Granted we’re not talking about Oberlin undergraduates, but…
Kentucky Senate President Robert Stivers wept on the Senate floor Monday in talking about how hurt he was to see the University of Kentucky men’s basketball team kneeling during the national anthem before a game Saturday at Florida.
Stivers said the kneeling is protected by freedom of speech. “Was it at the right place or the right time, that is debatable,” he said before reading a letter of his uncle, Franklin Stivers, in combat during the Korean War in December 1950, and talking about his son’s duty in the military.
Stivers’ emotional speech highlighted a round of reaction across the state regarding the kneeling.
Laurel County Sheriff John Root and Jailer Jamie Mosely held a “burning party” of UK basketball apparel in protest. Root said on a Facebook post that UK may have won the game but lost respect. He criticized coach John Calipari, who joined the team in kneeling, for allowing the event.
Calipari defended his players, saying they care about the United States and are trying to understand life. The players said their action was in protest for various reasons, including racial injustice and the riot last Wednesday at the U.S. Capitol.
Calipari is cancelled! University of Kentucky paraphernalia is ON FIRE! But since we’re talking about powerful public officials acting in their official governmental capacity in the Kentucky Capitol instead of woke college students in a cafeteria, I have my doubts that either the Atlantic or the Army of the Anti-Woke Substack will express much interest. Criticism of cancel culture only matters when the weak criticizing the powerful, never when those who occupy high office attack college students exercising their rights of free expression.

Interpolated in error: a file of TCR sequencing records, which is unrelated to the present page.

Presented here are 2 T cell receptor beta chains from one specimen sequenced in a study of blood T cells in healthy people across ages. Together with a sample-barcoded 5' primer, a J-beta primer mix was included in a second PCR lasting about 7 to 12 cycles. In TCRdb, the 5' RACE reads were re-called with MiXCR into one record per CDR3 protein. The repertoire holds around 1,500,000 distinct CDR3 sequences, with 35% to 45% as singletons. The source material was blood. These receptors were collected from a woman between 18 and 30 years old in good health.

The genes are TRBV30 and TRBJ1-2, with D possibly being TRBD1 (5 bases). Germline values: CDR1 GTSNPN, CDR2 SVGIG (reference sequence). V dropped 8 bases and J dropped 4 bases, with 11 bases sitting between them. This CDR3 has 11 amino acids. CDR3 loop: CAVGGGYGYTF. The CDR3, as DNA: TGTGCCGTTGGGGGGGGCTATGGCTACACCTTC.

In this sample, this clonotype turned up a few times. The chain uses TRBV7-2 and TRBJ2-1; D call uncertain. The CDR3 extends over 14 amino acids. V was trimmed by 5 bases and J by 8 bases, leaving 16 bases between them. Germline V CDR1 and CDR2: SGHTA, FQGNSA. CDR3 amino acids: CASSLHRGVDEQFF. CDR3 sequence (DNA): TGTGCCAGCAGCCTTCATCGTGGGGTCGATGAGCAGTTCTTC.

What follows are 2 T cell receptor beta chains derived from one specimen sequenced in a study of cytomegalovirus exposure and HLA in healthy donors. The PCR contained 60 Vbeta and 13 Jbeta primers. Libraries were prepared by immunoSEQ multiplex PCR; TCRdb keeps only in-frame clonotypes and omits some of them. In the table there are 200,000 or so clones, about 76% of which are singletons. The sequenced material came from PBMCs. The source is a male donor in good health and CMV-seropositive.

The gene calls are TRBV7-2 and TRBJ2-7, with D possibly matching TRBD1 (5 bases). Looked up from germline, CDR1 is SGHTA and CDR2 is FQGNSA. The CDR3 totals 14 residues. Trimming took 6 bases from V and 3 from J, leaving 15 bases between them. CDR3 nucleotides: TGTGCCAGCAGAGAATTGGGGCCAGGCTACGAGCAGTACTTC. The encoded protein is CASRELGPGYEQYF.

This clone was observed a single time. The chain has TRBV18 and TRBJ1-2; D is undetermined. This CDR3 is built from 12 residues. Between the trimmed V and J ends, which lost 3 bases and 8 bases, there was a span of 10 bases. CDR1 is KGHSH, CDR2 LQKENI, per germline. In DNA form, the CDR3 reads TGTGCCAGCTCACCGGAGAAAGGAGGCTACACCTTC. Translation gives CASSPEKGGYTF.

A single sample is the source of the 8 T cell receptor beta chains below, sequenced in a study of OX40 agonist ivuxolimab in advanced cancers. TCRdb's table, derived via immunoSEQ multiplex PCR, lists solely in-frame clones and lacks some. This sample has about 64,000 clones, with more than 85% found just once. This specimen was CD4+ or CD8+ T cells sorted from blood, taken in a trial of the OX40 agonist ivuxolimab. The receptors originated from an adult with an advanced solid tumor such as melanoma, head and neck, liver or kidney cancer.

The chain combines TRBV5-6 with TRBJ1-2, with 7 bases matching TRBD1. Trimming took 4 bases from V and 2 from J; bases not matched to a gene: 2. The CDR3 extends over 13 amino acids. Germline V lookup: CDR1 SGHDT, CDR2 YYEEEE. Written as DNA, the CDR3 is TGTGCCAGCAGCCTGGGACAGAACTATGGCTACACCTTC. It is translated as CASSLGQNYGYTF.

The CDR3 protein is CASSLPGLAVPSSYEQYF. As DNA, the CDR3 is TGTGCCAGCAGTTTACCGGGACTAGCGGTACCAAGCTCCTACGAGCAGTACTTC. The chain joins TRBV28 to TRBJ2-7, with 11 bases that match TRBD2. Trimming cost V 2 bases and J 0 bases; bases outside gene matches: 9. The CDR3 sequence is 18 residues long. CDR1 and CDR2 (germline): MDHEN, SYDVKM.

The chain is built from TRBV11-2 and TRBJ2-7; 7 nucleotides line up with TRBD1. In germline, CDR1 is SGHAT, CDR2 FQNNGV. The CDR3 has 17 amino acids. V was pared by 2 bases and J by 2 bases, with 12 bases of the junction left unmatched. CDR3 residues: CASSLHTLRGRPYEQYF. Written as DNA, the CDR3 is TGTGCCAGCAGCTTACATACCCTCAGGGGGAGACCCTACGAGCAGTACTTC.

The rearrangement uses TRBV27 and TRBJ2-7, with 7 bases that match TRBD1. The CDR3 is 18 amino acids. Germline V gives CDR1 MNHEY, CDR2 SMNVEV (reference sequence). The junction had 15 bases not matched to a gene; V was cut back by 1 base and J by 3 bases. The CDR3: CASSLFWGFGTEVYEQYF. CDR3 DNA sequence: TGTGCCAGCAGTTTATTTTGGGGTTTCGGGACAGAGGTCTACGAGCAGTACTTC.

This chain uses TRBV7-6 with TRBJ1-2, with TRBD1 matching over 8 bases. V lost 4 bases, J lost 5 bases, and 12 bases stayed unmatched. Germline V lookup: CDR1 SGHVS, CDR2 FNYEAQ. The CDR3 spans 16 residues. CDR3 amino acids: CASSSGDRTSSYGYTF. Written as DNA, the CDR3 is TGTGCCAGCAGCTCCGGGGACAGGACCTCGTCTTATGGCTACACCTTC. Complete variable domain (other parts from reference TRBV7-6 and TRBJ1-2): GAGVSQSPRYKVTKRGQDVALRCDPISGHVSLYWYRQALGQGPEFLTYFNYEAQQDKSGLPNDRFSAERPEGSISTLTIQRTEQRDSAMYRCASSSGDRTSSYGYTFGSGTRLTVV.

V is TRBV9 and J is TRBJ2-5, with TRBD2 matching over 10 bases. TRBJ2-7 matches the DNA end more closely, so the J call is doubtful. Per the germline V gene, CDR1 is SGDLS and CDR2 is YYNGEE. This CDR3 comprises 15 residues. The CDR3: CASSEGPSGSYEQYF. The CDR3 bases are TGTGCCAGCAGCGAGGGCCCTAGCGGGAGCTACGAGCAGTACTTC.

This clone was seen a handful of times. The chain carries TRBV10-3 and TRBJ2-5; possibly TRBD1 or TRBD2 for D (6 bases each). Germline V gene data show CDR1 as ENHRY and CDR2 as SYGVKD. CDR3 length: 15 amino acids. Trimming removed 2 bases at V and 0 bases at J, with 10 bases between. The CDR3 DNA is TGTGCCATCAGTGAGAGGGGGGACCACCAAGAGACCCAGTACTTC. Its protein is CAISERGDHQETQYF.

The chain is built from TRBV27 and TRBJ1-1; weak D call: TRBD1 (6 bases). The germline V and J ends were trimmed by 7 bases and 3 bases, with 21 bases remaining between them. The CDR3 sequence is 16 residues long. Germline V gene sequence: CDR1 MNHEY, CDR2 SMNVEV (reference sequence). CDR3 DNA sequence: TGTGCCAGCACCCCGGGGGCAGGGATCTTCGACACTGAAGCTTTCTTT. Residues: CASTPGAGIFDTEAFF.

This happens for two reasons; first, the Army of the Anti-Woke Substack has a set of frankly bizarre ideas about where power lies in American politics and American society. It is not faintly uncommon for politicians like Stivers to make comments like this about things that are happening on college campuses, but such critiques are never read as “cancel culture” because they are so common that there’s nothing new or interesting to say about them. A screed against Stivers doesn’t generate the Substack subscriptions, and won’t get you a lede at the Atlantic, so why even bother paying attention. Second, it is the implicit belief of the Army of the Anti-Woke Substack that places like Kentucky simply don’t exist, and that consequently figures like Stivers have no power and are not worthy of attention. The only exception to this is when reporters must be sent on a Cletus Safari to find out that Real Americans in small, white rural towns actually don’t think that black lives matter.
Of course, Stivers comments are completely idiotic and should be ignored. Many of the complaints that woke undergrads make are also completely idiotic and should be ignored. Neither of these phenomena represent a crisis for the Republic, of which we are not at the moment lacking.